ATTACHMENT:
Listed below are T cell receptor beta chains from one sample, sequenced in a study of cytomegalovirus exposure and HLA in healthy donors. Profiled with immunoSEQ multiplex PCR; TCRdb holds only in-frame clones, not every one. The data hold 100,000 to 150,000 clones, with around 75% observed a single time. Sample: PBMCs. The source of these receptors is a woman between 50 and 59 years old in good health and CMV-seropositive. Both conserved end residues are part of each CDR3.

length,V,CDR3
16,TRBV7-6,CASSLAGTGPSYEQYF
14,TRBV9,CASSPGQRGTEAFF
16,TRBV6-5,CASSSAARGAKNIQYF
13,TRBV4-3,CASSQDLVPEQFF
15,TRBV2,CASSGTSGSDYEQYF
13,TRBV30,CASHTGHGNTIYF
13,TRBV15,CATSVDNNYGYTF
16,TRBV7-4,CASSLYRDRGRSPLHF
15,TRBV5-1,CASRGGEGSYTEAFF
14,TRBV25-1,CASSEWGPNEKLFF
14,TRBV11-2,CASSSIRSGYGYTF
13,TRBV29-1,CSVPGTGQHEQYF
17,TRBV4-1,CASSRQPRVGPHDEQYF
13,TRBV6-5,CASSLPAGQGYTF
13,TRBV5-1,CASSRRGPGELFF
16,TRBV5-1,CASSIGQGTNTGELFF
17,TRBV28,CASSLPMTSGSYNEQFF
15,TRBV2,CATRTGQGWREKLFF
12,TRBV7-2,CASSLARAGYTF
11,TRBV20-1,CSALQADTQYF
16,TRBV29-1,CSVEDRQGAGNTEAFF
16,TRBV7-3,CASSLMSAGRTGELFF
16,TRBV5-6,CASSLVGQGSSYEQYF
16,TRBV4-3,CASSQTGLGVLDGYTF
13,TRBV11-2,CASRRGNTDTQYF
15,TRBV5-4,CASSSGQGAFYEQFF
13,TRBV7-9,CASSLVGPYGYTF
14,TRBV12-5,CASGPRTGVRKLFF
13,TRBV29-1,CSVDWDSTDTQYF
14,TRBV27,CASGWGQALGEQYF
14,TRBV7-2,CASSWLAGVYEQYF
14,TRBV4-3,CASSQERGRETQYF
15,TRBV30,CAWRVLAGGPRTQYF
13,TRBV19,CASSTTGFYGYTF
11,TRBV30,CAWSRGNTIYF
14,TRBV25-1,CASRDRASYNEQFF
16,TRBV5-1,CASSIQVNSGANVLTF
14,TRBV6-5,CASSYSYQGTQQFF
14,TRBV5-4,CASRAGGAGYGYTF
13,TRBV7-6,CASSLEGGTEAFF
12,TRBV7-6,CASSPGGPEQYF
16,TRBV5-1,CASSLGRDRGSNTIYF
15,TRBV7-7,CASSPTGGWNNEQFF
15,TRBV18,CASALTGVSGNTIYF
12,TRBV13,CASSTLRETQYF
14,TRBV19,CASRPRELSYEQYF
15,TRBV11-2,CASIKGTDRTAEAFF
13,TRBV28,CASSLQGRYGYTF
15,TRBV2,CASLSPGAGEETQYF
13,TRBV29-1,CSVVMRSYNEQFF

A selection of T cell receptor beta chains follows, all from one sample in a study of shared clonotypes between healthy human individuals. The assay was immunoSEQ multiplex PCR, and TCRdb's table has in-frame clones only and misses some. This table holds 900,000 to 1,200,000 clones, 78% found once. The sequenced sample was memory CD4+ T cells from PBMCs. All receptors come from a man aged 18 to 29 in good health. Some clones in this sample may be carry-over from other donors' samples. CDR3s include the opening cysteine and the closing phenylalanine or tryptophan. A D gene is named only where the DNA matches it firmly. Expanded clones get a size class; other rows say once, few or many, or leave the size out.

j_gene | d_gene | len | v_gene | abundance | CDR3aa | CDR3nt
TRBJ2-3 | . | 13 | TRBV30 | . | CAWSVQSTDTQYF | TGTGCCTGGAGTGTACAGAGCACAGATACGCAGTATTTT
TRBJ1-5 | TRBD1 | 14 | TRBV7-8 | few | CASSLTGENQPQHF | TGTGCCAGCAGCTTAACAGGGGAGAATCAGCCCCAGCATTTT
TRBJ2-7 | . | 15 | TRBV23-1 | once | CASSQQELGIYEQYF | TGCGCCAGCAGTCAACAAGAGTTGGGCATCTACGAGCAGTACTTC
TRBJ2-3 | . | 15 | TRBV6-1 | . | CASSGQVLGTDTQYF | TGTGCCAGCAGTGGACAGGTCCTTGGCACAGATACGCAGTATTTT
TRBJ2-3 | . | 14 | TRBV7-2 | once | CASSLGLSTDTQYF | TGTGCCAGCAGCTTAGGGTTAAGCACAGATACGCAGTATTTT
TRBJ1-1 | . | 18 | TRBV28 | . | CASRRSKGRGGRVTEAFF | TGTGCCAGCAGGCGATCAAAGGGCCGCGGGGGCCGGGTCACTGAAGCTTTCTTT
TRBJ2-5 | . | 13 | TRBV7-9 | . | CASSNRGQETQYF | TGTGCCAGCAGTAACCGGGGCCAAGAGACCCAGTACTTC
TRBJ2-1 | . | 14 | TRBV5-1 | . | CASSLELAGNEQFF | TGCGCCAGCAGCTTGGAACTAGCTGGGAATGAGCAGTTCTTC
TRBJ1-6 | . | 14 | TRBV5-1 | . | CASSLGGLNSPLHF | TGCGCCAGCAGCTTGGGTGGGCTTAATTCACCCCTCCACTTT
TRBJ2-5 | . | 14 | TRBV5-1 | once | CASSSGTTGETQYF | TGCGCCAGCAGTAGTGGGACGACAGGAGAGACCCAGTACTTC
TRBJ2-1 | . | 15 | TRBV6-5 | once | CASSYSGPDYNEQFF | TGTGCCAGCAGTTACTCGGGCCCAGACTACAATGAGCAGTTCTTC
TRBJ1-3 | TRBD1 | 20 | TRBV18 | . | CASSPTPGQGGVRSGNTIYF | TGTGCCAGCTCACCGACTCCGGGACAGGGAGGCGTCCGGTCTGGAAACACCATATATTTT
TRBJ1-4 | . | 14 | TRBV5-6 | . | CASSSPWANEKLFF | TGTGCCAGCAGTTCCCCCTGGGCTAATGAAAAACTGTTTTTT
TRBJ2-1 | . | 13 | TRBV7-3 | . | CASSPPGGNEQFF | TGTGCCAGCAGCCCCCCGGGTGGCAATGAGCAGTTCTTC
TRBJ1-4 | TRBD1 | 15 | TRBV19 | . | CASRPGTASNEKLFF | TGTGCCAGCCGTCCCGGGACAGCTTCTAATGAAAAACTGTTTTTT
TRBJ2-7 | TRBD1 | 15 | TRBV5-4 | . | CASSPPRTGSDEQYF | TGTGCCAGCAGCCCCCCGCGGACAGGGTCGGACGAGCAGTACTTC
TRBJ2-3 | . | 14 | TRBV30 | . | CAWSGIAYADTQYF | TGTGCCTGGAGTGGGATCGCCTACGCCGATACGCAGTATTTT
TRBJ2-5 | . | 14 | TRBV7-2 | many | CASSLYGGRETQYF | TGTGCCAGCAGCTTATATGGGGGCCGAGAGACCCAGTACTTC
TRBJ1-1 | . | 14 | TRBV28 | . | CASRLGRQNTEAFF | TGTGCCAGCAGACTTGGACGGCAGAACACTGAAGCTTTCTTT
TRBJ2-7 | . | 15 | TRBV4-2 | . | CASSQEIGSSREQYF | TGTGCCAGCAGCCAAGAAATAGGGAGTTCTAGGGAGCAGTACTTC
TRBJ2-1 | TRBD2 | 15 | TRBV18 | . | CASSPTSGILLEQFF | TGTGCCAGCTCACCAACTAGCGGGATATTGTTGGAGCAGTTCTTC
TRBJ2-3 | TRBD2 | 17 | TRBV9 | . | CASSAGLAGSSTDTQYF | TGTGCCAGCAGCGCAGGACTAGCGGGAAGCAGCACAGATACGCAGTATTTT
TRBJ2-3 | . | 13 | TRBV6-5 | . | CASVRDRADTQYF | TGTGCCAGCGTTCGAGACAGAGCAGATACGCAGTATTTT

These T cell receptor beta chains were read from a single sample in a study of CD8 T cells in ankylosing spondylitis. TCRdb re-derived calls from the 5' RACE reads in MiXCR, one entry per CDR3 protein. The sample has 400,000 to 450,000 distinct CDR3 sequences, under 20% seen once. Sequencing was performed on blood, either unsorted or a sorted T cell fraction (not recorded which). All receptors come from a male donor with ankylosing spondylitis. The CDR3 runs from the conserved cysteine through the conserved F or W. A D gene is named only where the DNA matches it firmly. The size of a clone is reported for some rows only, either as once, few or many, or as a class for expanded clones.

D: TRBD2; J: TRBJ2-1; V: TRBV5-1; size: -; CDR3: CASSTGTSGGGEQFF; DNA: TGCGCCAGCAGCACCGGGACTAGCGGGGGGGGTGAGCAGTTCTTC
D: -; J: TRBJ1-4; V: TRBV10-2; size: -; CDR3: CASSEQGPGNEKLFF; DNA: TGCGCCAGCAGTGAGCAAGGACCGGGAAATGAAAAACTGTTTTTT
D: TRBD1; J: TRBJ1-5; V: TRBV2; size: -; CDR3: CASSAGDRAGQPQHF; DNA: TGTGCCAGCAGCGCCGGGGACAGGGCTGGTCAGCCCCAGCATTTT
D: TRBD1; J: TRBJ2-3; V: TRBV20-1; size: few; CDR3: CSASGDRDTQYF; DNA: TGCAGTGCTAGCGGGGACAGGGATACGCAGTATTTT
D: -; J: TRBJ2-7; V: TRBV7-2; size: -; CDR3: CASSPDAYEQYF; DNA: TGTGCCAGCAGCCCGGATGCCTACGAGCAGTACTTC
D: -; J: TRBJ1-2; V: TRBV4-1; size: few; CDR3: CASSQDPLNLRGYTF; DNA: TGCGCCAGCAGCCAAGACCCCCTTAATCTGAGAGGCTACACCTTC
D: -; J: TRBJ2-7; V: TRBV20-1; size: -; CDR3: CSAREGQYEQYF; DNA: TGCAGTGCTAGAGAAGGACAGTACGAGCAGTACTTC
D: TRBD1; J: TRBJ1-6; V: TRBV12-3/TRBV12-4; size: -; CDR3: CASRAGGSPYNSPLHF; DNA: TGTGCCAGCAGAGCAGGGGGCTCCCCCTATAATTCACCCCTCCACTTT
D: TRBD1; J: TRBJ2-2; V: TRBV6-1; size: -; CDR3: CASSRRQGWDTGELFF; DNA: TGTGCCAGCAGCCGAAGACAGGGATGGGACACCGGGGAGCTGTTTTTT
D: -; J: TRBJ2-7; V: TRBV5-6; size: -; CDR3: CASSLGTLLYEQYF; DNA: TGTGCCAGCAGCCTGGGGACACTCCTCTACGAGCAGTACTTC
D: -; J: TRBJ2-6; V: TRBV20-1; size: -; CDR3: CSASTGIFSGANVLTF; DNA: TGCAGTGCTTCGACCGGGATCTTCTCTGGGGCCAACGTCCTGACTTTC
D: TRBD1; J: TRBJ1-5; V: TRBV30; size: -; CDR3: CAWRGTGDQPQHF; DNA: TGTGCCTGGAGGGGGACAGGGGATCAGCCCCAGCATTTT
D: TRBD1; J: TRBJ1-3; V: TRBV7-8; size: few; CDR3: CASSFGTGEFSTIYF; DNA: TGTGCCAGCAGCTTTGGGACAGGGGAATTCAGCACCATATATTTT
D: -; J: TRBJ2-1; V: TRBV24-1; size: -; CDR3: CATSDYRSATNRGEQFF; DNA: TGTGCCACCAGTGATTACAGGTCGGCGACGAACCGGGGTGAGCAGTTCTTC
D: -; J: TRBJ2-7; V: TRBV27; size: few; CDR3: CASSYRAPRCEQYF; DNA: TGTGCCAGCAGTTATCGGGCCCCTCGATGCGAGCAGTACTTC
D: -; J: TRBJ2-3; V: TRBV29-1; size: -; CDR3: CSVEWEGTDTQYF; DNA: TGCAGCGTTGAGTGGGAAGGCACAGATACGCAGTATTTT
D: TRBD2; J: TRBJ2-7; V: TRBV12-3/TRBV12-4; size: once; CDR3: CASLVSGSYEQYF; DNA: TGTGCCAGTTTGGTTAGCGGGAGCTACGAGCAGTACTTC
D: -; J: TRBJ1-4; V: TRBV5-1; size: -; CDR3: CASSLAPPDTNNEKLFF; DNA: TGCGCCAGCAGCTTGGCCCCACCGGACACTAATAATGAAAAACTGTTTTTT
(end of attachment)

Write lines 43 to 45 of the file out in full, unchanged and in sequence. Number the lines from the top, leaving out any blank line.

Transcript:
12,TRBV7-6,CASSPGGPEQYF
16,TRBV5-1,CASSLGRDRGSNTIYF
15,TRBV7-7,CASSPTGGWNNEQFF